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More than 70 feared dead in huge Indonesian landslide

Fifteen bodies have been found so far, and rescuers, digging with their bare hands, fear many more remain buried in mud


Buried houses following a landslide at the Dewata village in Pasir Jambu, West Java, on Wednesday. AFP

CIWIDEY, Indonesia
HOPES faded Wednesday for more than 60 people buried under a massive landslide that killed at least 15 in Indonesia, as rescuers used their bare hands to dig for survivors.

Stunned villagers stood by in silence as bodies were dug out of the sticky clay that crushed homes, offices and a processing plant at a tea plantation south of Jakarta on Tuesday.

Survivors said the earth crashed down with the sound of an explosion, giving plantation workers and their families almost no warning.

“We’ve found 15 bodies so far and estimate that there are up to 70 people still missing,” Disaster Management Agency spokesman Priyadi Kardono said.

Rescue efforts have been hampered by blocked roads in the rugged terrain, officials said.

About 1,000 rescuers including police and soldiers are searching for victims buried on the once-picturesque plantation near Ciwidey village, about 35 kilometres southwest of Bandung city.

“It’s difficult to get heavy machinery into the site. The soil from the landslide is very thick and sticky. We’ve pulled out bodies using our bare hands,” West Java police spokesman Dade Ahmad said.

“The landslide is very deep. At this point, the chance of pulling out victims alive is slim,” he added.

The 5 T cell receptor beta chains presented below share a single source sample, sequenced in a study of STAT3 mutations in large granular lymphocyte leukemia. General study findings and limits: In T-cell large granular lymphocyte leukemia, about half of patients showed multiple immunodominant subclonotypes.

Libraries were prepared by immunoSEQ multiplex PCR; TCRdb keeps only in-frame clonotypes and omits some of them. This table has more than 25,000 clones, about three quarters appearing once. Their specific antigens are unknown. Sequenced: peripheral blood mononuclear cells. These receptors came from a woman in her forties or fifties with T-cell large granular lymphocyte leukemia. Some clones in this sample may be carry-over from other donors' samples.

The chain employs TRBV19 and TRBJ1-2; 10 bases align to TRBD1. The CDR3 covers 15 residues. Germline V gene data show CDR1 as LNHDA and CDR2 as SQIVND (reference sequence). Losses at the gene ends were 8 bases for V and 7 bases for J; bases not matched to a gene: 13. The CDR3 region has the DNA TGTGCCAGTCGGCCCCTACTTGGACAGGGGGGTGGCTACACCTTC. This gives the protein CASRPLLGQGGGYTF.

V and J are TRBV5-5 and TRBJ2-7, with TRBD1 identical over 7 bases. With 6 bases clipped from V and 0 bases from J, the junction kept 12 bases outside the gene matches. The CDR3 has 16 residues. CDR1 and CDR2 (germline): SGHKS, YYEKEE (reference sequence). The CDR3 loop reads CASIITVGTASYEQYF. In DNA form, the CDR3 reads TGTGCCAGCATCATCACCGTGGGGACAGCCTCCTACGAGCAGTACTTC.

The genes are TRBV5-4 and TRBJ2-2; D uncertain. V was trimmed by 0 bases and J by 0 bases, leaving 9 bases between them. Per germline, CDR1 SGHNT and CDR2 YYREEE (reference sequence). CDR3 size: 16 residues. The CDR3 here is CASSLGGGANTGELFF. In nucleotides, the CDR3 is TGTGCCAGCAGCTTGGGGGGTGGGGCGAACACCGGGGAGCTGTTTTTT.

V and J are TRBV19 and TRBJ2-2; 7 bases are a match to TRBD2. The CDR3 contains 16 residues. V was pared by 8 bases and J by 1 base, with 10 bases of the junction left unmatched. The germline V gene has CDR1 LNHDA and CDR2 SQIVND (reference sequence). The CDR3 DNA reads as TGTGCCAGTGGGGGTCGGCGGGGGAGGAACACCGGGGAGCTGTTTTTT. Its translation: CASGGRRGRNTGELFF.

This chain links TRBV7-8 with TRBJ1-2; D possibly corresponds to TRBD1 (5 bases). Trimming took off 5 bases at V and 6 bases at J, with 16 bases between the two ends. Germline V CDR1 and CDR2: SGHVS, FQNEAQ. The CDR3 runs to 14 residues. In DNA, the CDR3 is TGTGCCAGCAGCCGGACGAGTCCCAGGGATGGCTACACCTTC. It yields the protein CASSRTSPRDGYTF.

Witnesses said the mud seemed to have flowed down from a nearby hill in a massive “S” shape after heavy rains overnight Monday.

Plantation worker Rosmana, 35, said the earth came down with what sounded like an explosion.

“It happened suddenly. I saw soil mixed with water coming down very fast towards my village. I panicked and worried about my two sons,” she said.

“I rushed to my house and found that my four aunties and a little nephew were buried. My oldest son managed to survive because he ran with other residents to higher ground. My youngest was safe at school.”

Sniffer dogs had been brought in to look for bodies, Ahmad said.

“We’re still trying to bring in the heavy earth-moving equipment. It’s difficult to get to the area, which is on a steep slope,” he added.

Tea plantation worker Maryati said her son was buried in their house beneath the mud.

“It was around eight o’clock in the morning when I heard a very loud explosion. I rushed to check what had happened and saw a large mass of soil had buried the houses,” she told state-run Antara news agency.

“I panicked because my five-year-old son was in our house. I tried to find him but it’s impossible. If he can’t survive, I pray to God that I can find his body.”

Indonesian Vice President Boediono and several ministers are expected to visit the disaster area later Wednesday.

Landslides and flooding are common in Indonesia during the rainy season, which hits a peak from December to February.

Many are blamed on rampant illegal logging and unchecked development in water catchment areas.

Bandung district has recently been hit with some of the worst flooding in eight years, displacing thousands of people.

Twenty five miners were killed in a landslide on Sulawesi island in October, 2008. In July, 2007 more than 130 people were killed in floods and landslides on the same island. AFP

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